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The Renault Megane Scenic was the first European car of its kind: a five-seater based on the chassis of a compact hatchback (in this case the Megane which had been launched a year earlier) but with a high roof to give it the appearance and practicality of an MPV. It also had removable seats. It became European Car of the Year on its launch in late 1996.
Underneath, the Scenic was mechanically identical as the Megane hatchback (itself based on the older R19). The 1.4 L, 1.6 L "Energy", 1.8 L "F-type" petrol and 1.9 L diesel engines were shared with the hatchback range. The Scenic was aimed at those who wanted all the practicality of an MPV, but could not accommodate the larger size and higher price of the likes of Renault's own Espace. Renault underestimated the sales impact that the Scenic would have - originally predicting that it would be a niche model with only 450 produced a day, production at the company's Douai plant would eventually peak at nearly 2500 cars a day just to cope with demand. With the Scenic, Renault had created a whole new market segment - the mini-MPV, and the concept was quickly imitated by other manufacturers.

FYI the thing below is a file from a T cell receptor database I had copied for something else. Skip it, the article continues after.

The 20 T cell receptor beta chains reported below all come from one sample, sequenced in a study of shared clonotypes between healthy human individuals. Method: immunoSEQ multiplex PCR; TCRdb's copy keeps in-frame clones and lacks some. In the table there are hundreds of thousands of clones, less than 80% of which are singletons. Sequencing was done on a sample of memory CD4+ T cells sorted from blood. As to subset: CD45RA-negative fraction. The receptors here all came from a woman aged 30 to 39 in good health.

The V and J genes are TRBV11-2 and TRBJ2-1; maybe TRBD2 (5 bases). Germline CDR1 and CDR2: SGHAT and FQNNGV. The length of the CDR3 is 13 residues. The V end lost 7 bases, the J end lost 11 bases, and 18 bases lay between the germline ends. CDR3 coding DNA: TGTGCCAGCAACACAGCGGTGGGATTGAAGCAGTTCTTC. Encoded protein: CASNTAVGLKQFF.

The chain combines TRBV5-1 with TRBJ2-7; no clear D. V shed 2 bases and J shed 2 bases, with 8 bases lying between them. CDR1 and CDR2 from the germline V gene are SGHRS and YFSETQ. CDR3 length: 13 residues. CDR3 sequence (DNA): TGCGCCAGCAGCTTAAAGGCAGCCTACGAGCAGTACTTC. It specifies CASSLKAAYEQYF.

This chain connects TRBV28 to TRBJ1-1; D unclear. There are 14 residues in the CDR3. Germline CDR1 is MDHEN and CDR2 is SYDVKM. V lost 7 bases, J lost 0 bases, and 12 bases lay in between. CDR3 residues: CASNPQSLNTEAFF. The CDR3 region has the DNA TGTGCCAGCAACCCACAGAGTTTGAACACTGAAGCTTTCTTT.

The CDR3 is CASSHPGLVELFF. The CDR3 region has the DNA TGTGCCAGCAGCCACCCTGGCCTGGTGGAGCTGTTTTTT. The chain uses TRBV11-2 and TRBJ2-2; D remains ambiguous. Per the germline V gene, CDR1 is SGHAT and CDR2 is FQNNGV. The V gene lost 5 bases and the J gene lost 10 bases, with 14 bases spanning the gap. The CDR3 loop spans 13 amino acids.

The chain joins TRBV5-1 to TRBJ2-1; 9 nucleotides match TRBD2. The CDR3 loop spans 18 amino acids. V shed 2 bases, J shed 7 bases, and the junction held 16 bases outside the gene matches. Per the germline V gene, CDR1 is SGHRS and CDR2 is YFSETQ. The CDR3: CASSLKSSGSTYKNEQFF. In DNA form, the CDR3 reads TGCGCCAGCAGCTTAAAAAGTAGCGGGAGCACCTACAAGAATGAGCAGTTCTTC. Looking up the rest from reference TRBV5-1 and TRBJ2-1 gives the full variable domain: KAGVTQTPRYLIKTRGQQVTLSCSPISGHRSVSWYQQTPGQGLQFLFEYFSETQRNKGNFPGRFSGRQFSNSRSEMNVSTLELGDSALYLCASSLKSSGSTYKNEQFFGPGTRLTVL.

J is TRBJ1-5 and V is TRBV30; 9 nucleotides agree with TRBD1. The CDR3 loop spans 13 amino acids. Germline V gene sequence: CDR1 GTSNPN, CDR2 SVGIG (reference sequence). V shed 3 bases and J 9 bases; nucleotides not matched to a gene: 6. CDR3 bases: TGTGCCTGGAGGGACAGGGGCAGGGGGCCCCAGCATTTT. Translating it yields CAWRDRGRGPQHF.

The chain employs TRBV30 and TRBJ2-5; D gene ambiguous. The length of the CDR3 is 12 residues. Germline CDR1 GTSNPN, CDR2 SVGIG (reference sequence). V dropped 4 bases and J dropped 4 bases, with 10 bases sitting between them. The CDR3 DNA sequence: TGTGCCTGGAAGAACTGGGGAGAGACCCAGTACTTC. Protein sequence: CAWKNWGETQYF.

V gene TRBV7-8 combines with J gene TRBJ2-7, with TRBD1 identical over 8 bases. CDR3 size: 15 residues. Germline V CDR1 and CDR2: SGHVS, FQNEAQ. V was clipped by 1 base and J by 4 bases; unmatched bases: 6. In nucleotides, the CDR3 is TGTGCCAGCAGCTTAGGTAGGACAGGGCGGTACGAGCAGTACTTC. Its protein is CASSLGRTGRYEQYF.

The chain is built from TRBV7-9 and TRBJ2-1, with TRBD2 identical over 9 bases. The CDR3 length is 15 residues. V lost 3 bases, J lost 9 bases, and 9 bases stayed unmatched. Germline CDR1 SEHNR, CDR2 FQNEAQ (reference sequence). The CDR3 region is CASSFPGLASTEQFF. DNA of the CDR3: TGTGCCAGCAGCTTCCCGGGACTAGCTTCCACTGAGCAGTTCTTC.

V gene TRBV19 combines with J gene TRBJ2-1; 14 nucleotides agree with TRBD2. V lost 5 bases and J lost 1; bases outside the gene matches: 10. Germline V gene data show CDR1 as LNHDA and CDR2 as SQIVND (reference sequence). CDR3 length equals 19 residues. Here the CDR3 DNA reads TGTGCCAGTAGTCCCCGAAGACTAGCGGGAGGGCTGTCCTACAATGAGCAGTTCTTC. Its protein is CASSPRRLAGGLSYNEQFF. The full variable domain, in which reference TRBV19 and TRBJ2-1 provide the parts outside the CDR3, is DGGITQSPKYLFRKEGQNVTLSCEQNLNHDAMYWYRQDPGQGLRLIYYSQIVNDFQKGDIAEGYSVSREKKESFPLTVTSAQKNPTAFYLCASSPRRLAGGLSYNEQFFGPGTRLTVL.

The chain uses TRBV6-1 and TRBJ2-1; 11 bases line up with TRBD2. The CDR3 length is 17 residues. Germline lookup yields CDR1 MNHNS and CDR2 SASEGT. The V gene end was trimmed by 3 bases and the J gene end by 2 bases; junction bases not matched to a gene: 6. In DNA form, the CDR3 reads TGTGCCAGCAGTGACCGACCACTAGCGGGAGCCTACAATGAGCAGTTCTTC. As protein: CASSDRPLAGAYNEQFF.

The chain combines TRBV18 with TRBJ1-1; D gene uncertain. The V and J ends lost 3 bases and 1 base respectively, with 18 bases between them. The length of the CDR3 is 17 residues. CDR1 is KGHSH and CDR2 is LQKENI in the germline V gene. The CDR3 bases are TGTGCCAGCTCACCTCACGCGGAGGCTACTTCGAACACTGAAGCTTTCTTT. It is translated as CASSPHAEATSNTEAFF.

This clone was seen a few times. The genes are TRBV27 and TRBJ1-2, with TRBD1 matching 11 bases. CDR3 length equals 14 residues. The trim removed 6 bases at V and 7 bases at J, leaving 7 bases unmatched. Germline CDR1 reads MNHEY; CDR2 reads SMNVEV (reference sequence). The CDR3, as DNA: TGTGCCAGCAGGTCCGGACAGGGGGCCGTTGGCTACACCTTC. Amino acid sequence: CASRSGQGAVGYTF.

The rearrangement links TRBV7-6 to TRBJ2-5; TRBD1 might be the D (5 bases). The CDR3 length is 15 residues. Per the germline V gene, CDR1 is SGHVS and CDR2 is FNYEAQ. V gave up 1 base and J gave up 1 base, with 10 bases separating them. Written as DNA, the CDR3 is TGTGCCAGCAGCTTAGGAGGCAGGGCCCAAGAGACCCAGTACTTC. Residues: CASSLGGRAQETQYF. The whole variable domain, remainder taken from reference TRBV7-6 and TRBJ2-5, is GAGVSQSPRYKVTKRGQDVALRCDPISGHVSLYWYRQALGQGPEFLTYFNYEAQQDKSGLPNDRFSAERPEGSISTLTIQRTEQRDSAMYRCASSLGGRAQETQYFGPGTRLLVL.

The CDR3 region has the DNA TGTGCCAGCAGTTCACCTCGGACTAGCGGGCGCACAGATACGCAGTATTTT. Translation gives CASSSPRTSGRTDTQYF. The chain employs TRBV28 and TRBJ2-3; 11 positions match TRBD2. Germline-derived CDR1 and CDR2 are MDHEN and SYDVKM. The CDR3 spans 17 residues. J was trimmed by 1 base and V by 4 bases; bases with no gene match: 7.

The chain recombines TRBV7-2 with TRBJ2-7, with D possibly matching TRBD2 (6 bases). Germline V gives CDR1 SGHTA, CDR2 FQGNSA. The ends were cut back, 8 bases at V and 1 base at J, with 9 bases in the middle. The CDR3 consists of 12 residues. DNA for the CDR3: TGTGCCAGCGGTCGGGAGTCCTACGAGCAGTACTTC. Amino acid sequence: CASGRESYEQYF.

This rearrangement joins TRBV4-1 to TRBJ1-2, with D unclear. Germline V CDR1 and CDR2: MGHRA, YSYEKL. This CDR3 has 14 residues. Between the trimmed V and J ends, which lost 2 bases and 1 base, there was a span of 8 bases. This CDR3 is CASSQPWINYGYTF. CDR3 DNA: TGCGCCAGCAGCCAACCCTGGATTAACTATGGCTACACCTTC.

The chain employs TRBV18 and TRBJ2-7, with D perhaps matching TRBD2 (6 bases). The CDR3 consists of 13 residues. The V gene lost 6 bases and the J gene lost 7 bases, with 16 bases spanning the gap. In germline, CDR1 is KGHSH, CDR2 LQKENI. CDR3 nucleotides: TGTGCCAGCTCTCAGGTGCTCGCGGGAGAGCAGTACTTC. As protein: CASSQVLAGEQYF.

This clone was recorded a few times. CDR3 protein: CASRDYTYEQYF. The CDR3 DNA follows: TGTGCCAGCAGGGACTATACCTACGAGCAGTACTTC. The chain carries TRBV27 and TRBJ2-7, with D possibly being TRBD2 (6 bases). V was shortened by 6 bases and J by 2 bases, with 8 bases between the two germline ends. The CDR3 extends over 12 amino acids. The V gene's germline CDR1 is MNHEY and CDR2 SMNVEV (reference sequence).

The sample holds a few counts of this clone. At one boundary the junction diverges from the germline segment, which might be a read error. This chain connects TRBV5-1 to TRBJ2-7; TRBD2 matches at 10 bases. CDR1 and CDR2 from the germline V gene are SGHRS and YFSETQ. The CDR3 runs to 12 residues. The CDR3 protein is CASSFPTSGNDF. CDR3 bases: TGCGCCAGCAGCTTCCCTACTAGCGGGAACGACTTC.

Along with the Megane hatchback, the Scenic underwent a minor frontal restyle in 1999 and the newer 16-valve engines introduced. From the time of this restyle, it became officially known as the Renault Scenic, although a small 'Megane' badge still appeared on the rear door signifying the car's origin.
Renault also developed a 4WD derivative of the original Scenic, the RX4. Featuring an electronically controlled viscous centre differential designed by Austrian specialists Steyr Daimler Puch, it offered part-time, on demand 4WD. Renault also fully re-engineered the rear suspension and strengthened the front. The RX4 rode higher with increased suspension travel and larger wheels. While these changes provided a rugged chassis, the RX4 was held back by a single range transmission and an engine, the 2.0 litre from the Megane, with limited low end torque.
Production of the RX4 ceased in 2003 with the introduction of a new model. A 4WD version of this model is not currently proposed.
By 2003, there were alternatives on the market like the Citroen Xsara Picasso, GM Opel/Vauxhall Zafira, Fiat Multipla, Hyundai Matrix and Daewoo Tacuma.
Shortly after the launch of the Megane II, all-new Scenic was launched. There is also a seven-seater Grand Scenic, which has two small child sized seats in the enlarged luggage area. As with the Megane, the new car employs Renault's new corporate styling cues and much of the technology from other models such as the "Renault Card" keyless immobiliser and an automatic parking brake on certain versions.